In their proof of the celebrated Kadison-Singer conjecture, Marcus, Spielman and Srivastava exploited so-called interlacing families which are originally defined for their work on Ramanujan graphs. And I have a question on a variant of their **Lemma 4.2** about common interlacing stated in http://arxiv.org/pdf/1304.4132v2.pdf. I may need to explain some terminologies before presenting the lemma.

Suppose we have a set of polynomials $f_1,\cdots,f_k$ where

- each polynomial has degree $n$,
- each has a positive leading coefficient, and
- each has $n$ real roots.

Let $\beta_{i,j}$ be the $j^\mathrm{th}$ smallest root of $f_i$.
Then we say these polynomials $f_1,\cdots,f_k$ have **a common interlacing** when there are numbers $\alpha_0 \leq \alpha_1 \leq \cdots\leq\alpha_n$ so that $\beta_{i,j} \in [\alpha_{j−1}, \alpha_j]$ for all $i$ and $j$.
In other words, degree-$n$ polynomials $f_1,\cdots,f_k$ have a common interlacing when there are $n$ *non-overlapping* regions in $x$ so that all the $i^\mathrm{th}$ root of each polynomial is located the $i^\mathrm{th}$ region.

For example,

- $f_1 = (x+10)(x-1)(x-10)$ and $f_2=(x+11)(x-2)(x-11)$ have a common interlacing. The smallest roots are $\{-10,-11\}$, the second smallest roots are $\{1,2\}$ and the largest roots are $\{10,11\}$. And these three sets of numbers can be placed in three non-overlapping regions.
- $f_1 = (x + 5)(x − 9)(x − 10)$ and $f_2=(x + 6)(x − 1)(x − 8)$ don't have a common interlacing. The smallest roots are $\{-5,-6\}$, the second smallest roots are $\{1,9\}$ and the largest roots are $\{8,10\}$. The last two sets of numbers cannot be placed on two non-overlapping regions.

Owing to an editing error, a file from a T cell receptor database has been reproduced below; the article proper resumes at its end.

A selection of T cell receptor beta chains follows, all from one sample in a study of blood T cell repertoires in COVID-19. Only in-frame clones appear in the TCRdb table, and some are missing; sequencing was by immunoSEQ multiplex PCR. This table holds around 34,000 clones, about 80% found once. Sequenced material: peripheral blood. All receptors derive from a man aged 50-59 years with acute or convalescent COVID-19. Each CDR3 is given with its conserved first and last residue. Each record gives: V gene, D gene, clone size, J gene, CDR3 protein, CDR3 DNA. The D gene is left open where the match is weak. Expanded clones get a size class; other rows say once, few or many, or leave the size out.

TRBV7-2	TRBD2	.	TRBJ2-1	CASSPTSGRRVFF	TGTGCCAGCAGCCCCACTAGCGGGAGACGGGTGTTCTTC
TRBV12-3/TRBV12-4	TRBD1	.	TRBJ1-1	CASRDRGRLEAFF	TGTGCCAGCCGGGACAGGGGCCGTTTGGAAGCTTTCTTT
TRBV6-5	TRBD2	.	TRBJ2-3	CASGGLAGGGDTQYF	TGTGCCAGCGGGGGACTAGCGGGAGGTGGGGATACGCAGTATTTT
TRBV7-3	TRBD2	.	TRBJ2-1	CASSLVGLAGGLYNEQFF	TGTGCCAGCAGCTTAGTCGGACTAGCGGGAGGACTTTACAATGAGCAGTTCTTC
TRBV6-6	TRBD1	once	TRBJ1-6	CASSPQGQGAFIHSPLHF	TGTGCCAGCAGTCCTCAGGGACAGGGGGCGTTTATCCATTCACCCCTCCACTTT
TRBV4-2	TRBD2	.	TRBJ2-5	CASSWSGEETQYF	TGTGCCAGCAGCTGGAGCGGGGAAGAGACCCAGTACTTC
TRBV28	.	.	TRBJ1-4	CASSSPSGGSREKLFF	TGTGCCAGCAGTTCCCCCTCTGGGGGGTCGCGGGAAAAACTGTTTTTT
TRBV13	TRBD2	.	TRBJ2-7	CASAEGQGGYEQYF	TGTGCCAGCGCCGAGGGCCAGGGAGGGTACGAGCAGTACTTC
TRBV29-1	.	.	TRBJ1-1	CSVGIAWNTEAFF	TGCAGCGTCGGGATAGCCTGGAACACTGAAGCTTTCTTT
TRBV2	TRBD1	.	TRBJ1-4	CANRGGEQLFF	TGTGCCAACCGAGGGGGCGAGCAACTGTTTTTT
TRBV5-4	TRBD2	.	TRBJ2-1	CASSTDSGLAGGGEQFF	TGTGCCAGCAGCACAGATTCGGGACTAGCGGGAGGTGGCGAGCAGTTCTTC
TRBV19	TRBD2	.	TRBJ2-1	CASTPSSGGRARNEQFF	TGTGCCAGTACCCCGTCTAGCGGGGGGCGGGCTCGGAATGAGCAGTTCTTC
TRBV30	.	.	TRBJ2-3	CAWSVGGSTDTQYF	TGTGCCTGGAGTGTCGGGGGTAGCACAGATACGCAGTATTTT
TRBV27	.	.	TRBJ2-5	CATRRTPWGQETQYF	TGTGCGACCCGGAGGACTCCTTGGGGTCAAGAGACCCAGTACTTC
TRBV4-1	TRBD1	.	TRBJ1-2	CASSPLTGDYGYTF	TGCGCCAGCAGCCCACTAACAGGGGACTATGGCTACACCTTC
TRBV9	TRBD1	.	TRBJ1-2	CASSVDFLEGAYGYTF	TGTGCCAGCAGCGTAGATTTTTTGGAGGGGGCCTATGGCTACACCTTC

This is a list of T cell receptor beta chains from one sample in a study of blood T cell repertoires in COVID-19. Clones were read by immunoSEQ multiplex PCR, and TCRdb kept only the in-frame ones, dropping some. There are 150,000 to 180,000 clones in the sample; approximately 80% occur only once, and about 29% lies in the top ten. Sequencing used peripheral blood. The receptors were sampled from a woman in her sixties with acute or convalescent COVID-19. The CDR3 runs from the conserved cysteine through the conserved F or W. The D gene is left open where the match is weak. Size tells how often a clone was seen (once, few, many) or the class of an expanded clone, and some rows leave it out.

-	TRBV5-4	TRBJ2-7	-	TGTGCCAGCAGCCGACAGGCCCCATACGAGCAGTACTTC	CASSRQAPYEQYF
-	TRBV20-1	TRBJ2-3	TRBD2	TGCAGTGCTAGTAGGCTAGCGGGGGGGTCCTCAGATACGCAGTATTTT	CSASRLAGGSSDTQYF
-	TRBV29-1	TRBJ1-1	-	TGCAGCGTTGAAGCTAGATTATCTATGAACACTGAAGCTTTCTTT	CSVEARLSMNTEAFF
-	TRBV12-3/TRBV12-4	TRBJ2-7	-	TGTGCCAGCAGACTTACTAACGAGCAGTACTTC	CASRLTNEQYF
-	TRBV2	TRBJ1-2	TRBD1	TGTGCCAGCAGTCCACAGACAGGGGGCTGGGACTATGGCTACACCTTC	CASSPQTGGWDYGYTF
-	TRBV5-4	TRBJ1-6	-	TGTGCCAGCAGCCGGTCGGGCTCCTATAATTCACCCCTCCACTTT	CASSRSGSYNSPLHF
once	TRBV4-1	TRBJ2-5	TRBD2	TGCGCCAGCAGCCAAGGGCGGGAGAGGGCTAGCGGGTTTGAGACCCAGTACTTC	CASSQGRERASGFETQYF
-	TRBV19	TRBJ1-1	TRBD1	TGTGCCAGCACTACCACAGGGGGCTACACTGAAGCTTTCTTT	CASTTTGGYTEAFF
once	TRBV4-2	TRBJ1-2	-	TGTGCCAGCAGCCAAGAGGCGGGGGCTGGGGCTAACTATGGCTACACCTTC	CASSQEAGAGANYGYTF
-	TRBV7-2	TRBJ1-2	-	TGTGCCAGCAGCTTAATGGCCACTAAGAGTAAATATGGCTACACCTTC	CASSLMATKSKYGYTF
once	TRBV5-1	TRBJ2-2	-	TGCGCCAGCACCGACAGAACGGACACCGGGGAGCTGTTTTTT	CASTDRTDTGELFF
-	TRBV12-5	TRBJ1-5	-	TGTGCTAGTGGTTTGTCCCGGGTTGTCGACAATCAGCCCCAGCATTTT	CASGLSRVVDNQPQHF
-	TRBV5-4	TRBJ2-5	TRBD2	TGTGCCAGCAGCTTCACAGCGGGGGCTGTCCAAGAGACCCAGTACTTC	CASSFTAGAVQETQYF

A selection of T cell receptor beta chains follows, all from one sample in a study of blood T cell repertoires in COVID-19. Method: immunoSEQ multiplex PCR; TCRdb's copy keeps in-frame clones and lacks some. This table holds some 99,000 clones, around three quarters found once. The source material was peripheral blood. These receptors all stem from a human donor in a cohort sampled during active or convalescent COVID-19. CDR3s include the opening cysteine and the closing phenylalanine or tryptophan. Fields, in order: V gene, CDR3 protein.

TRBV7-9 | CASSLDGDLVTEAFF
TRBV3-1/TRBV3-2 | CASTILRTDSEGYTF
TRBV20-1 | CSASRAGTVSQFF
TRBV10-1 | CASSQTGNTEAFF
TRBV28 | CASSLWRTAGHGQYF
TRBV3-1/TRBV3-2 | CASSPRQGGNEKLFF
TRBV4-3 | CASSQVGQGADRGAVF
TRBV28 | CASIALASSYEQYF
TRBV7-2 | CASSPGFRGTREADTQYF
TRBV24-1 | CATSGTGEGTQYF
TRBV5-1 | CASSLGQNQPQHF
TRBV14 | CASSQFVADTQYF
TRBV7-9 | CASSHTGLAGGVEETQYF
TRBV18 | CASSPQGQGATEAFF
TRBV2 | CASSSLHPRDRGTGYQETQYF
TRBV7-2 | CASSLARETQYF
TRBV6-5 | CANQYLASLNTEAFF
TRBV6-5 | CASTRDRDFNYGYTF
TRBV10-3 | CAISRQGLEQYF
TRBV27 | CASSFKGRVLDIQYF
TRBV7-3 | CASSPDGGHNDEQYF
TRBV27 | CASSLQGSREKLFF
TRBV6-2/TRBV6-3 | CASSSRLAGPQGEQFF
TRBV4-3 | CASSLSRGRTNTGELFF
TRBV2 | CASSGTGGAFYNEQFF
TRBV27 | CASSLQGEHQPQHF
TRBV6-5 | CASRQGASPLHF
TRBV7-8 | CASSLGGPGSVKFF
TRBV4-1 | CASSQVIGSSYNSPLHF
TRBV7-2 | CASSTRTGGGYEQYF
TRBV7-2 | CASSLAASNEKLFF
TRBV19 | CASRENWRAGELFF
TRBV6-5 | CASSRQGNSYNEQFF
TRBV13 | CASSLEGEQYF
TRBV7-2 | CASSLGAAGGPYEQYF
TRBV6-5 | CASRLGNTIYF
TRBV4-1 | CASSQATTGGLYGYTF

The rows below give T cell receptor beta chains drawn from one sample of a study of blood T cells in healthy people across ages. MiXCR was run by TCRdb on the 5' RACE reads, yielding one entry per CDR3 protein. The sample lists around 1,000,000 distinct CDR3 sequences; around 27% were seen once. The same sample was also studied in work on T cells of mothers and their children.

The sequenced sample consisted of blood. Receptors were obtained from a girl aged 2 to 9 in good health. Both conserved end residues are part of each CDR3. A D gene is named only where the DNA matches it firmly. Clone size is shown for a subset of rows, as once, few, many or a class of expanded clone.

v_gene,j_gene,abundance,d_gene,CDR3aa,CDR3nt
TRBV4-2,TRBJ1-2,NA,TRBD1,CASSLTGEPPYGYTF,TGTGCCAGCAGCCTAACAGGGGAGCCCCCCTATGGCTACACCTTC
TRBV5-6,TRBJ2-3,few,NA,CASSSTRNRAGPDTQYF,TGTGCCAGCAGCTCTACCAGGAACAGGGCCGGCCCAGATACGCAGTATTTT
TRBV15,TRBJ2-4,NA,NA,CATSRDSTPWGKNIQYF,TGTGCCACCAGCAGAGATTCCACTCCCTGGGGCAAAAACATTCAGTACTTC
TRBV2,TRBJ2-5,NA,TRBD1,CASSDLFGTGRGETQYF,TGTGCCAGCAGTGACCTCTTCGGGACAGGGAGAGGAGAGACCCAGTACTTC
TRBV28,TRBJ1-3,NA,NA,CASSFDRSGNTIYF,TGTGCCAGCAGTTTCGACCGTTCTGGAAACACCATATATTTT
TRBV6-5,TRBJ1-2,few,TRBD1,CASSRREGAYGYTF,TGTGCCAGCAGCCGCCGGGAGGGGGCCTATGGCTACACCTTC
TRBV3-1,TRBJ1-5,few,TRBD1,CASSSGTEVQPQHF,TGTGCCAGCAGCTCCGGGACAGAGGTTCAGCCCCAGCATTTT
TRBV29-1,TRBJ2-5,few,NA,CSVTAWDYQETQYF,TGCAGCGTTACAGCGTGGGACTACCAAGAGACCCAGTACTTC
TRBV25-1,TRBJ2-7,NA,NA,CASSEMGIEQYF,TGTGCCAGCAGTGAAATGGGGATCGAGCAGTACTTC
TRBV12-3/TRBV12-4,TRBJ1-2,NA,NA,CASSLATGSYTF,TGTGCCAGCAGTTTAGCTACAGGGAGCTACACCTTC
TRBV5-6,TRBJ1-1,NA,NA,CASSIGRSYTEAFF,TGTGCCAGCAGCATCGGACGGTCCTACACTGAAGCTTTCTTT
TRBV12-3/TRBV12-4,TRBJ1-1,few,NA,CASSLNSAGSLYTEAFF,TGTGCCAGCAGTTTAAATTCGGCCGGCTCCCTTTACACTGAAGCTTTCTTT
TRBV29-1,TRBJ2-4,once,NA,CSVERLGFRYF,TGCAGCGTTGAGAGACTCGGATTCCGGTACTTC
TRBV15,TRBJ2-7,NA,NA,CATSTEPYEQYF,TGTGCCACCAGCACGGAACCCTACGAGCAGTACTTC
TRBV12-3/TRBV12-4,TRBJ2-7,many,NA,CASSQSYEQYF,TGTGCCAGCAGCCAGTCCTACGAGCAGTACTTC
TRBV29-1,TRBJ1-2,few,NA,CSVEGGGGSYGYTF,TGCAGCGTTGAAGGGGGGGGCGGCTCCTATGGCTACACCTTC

*Lemma 4.2* in http://arxiv.org/pdf/1304.4132v2.pdf:
Let $f_1,\cdots,f_k$ be polynomials of the same degree $n$ that are real-rooted and have
positive leading coefficients. Define
\begin{equation*}
f_\emptyset = \sum_{i=1}^k f_i.
\end{equation*}

If $f_1,\cdots,f_k$ have a common interlacing, then there exists an $i$ so that the largest root of $f_i$ is at most the largest root of $f_\emptyset$.

The proof of Lemma 4.2 is simple. (You may try another simple proof by Dustin G. Mixon.)

The paper says "The conclusion of the lemma also holds for the $k^\mathrm{th}$ largest root by a similar argument."

My question is:

- I'm guessing, when they mean by $k^\mathrm{th}$ largest root in the above statement, $k$ means any number between 1 and $n$ but not the number of polynomials $k$ in the definition of common interlacing, right?.
- The original proof about the largest root of $f_\emptyset$ proceeds with the fact that each $f_i$ has a positive leading coefficient and each of them is positive for sufficiently large $x$ which is larger than each of the largest roots of $f_1,\cdots,f_k$. I'm not sure how we can prove it for the $\ell^\mathrm{th}$ largest roof of $f_\emptyset$ because we cannot assume this kind of facts.